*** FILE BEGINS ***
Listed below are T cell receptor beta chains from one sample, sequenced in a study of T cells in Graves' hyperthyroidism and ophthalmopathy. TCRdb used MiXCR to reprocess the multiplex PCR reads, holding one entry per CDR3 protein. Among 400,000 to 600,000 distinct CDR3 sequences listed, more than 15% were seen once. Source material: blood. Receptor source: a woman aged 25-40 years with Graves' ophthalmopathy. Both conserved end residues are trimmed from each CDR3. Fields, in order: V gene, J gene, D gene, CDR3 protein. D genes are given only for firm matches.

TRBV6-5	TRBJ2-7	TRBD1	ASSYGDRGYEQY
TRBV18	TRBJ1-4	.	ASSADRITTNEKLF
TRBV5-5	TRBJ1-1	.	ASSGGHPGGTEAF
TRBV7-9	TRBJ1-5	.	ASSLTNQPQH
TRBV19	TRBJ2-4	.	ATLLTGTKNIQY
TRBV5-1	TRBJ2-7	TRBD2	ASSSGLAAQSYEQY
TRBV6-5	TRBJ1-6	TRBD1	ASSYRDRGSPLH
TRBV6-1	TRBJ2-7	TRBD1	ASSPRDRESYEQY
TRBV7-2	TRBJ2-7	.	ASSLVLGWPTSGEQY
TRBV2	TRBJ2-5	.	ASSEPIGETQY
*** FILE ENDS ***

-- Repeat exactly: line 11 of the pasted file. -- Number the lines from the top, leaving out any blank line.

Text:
TRBV2	TRBJ2-5	.	ASSEPIGETQY